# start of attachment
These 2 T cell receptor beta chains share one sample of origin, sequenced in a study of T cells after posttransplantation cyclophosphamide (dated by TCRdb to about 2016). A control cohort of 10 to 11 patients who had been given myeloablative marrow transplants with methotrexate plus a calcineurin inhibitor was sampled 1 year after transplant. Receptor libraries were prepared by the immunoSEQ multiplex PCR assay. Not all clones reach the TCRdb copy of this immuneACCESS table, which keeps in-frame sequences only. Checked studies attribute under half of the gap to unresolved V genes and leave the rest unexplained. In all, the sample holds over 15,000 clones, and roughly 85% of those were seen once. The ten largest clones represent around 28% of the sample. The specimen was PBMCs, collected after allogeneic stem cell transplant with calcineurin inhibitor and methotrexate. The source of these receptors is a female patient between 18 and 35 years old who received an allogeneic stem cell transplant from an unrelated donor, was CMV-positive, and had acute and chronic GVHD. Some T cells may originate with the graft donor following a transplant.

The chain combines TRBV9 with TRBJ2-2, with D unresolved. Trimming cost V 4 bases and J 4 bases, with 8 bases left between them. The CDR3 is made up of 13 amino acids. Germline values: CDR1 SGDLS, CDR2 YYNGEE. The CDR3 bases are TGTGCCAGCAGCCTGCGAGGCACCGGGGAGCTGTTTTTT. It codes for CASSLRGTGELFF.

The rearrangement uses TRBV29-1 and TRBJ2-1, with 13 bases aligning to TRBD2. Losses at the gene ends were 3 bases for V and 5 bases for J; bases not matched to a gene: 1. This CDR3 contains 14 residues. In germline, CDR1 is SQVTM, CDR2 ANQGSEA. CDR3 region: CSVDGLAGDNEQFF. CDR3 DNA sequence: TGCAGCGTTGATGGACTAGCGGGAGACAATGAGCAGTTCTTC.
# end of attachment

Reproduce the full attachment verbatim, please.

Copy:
These 2 T cell receptor beta chains share one sample of origin, sequenced in a study of T cells after posttransplantation cyclophosphamide (dated by TCRdb to about 2016). A control cohort of 10 to 11 patients who had been given myeloablative marrow transplants with methotrexate plus a calcineurin inhibitor was sampled 1 year after transplant. Receptor libraries were prepared by the immunoSEQ multiplex PCR assay. Not all clones reach the TCRdb copy of this immuneACCESS table, which keeps in-frame sequences only. Checked studies attribute under half of the gap to unresolved V genes and leave the rest unexplained. In all, the sample holds over 15,000 clones, and roughly 85% of those were seen once. The ten largest clones represent around 28% of the sample. The specimen was PBMCs, collected after allogeneic stem cell transplant with calcineurin inhibitor and methotrexate. The source of these receptors is a female patient between 18 and 35 years old who received an allogeneic stem cell transplant from an unrelated donor, was CMV-positive, and had acute and chronic GVHD. Some T cells may originate with the graft donor following a transplant.

The chain combines TRBV9 with TRBJ2-2, with D unresolved. Trimming cost V 4 bases and J 4 bases, with 8 bases left between them. The CDR3 is made up of 13 amino acids. Germline values: CDR1 SGDLS, CDR2 YYNGEE. The CDR3 bases are TGTGCCAGCAGCCTGCGAGGCACCGGGGAGCTGTTTTTT. It codes for CASSLRGTGELFF.

The rearrangement uses TRBV29-1 and TRBJ2-1, with 13 bases aligning to TRBD2. Losses at the gene ends were 3 bases for V and 5 bases for J; bases not matched to a gene: 1. This CDR3 contains 14 residues. In germline, CDR1 is SQVTM, CDR2 ANQGSEA. CDR3 region: CSVDGLAGDNEQFF. CDR3 DNA sequence: TGCAGCGTTGATGGACTAGCGGGAGACAATGAGCAGTTCTTC.